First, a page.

Although I am pretty sure someone might have tried it, reading an entire book without chapters (or at least something to break apart the text) after a story is at least thirty thousand words might be maddening to read. This is why we have chapters and other ways to break up the text for normal length or greater novels, but the methods people use to decide how long a chapter is varies not just amongst authors, but even different books from the same author. Like every other conscious decision by an author, deciding how to break up your chapters is one more way to give distinction to your book, and highlight various aspects that constitute your novel.
Past blogs have discussed how to group your chapters, such as by characters, by location, or by event. Except in the case of the event this still does not control when you close a chapter. Authors typically choose different things to end chapters such as trying to tell a series of short stories (so the chapters need small beginnings, middle, and ends), building up to specific events or revelations, needing to always end on cliffhangers, wanting a resolution of some kind at the end of every chapter, or just a single scene imparting one specific piece of knowledge to the reader. There are also more esoteric ways to do it such as each chapter being a length of time (like a day, or even a week or month, think like what 24 did for TV), a specific word count, or some other framing device (like a story that each chapter switches to another one when a new protagonist is met so that the narrative has a constantly changing narrator).
Just like slicing a pizza can affect the dining experience, which of the above (or combination of them) you choose sets a certain tone for the book. Most authors use only a few of the above per novel, otherwise chapter endings can feel random and inconsistent. They may vary it up for specific reasons occasionally (such as suddenly doing a series of page long chapters when trying to build tension by showing a series of short scenes) but they will generally have some sort of structure that the reader can expect. The biggest combination writers often use is having chapters that are similar in length, and then use one of the other above ideas (scenes, small stories, cliffhangers, specific events, etc) as a framework besides just length.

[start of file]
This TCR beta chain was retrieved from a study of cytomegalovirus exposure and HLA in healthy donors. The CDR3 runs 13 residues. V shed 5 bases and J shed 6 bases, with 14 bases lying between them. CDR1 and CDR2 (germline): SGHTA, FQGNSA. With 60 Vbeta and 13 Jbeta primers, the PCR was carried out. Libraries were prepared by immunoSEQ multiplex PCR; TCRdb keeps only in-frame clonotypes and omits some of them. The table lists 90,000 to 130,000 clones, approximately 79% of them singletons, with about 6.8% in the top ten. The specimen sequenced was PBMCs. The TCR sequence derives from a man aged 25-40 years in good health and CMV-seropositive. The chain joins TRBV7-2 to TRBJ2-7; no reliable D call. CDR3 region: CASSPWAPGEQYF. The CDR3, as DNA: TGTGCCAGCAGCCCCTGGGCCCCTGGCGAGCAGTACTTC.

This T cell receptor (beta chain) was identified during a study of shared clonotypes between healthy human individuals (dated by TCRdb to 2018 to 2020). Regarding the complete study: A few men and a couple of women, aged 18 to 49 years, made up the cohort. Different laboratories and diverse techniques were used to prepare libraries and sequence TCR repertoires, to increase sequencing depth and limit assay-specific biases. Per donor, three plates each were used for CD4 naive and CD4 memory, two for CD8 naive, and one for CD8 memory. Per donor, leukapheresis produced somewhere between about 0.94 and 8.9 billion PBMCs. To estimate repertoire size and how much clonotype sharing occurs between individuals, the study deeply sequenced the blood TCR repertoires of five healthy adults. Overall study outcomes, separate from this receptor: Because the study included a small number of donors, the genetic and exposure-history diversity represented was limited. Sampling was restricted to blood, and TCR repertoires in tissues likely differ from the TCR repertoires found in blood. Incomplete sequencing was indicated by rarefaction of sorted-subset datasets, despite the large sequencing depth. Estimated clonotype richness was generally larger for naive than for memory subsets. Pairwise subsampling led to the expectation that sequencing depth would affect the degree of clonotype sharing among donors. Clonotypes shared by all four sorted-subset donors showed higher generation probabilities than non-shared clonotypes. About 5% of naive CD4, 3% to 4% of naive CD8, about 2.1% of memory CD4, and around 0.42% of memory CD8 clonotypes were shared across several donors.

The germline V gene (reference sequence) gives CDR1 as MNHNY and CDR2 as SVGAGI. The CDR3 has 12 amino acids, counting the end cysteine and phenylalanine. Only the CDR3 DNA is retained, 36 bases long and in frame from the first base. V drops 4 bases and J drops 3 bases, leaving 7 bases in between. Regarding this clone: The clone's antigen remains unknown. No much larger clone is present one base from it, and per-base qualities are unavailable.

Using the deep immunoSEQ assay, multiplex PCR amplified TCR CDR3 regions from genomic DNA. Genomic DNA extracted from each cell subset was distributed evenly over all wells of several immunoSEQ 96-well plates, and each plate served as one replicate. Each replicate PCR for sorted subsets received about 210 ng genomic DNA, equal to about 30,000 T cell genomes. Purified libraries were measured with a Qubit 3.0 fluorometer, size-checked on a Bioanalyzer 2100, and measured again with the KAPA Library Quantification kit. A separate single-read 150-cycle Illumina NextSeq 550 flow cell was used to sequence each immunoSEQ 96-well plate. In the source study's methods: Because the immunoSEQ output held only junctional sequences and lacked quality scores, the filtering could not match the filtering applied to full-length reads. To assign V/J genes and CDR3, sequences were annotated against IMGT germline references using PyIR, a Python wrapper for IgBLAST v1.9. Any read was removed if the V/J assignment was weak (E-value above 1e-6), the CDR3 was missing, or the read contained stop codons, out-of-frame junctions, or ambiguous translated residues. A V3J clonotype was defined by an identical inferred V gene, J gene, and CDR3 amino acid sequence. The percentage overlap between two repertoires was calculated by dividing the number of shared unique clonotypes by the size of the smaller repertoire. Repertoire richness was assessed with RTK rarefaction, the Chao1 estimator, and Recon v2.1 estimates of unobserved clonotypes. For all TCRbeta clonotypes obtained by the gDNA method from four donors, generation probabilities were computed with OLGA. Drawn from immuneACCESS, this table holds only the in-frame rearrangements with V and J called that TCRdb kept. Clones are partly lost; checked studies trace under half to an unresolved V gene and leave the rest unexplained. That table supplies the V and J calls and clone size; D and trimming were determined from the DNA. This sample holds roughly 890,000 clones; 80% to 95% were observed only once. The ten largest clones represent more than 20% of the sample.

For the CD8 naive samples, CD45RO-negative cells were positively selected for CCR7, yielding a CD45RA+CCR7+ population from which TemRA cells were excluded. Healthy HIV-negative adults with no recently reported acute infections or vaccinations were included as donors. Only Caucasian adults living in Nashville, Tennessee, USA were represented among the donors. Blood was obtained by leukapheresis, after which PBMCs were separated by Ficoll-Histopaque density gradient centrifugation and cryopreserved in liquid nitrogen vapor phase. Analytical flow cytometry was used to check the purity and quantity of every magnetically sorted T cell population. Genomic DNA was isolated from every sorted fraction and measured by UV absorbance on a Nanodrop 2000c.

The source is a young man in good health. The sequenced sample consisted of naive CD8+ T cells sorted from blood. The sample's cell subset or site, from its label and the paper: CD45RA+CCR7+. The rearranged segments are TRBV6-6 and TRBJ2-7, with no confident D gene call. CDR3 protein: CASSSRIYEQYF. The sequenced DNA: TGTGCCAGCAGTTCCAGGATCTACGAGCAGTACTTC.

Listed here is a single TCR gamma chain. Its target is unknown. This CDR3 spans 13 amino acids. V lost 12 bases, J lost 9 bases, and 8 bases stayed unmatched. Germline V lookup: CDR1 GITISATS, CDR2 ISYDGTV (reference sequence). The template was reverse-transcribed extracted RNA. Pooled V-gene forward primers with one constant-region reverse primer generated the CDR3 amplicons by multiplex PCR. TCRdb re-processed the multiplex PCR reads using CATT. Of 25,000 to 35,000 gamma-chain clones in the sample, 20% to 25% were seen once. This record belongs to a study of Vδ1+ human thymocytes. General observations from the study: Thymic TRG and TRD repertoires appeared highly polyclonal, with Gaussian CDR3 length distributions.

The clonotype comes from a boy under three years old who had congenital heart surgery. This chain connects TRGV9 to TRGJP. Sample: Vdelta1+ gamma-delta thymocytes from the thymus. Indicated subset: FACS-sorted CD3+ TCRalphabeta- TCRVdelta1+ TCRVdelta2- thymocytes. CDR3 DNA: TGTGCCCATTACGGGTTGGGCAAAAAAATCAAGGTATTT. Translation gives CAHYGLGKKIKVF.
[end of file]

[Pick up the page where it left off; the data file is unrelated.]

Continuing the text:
When originally writing the next book in the Allmother’s Fire Trilogy, Rise From the Sun Below, I had “determined” that I was going to make most chapters roughly 5000 words. Like the last book that would help me know roughly how big the book would be and keep me on course for getting it done in a timely manner if I could do at least one chapter a week. In reality what it started doing was making me want to artificially pad the word count (a tendency that authors often have in the beginning of their careers anyway) and draw out scenes past their normal termination point. Most of the time in my chapters for this book I am doing two to three scenes a chapter, and each one points to a bigger theme or revelation. I am combining several of the above techniques, and since many of the chapters fit within swashbuckling genre, they often end in a cliffhanger. I finally decided sticking to those guidelines, as opposed to a specific word count were better for the health of the novel.
Reaching for a word count of any kind is dangerous for anything but a college paper. It encourages people to use more words to explain simple concepts, and sets the bar higher for when people try more professional avenues of writing such as journalism or novels. Both of those mediums prefer high word economy and are almost diametrically opposite to what school papers encourage. Therefore although similar chapter size might help with familiarity, it is better to set a general range for you chapters then a true uniform size. Even with that advice, I recommend erring on the side of shorter chapters if you have already relayed all the information you need to do in a chapter. Few people want a pie with eight inch crust because you ran out of the actual cheese and toppings.
In other news, the final day of the #RoadToWorldcon is today, and there are still the following novels you can get FREE today:
FIRST CHOSEN – (Fantasy) by M Todd Gallowglas
• ONCE WE WERE LIKE WOLVES by M Todd Gallowglas
• ARMS OF THE STORM by M Todd Gallowglas
• HALLOWEEN JACK AND THE DEVIL’S GATE by M Todd Gallowglas
• ELEGY (Fantasy) by Christopher Kellen
• THE HERO ALWAYS WINS – (Fantasy) by Robert Eaton
• THE FALL OF HOUSE NEMENI by M.D. Kenning
• MANDATORY PARADISE by M.D. Kenning
• KNIGHT OF THE LIVING DEAD by Stephen E. Moore
• KNIGHT TERRORS by Stephen E. Moore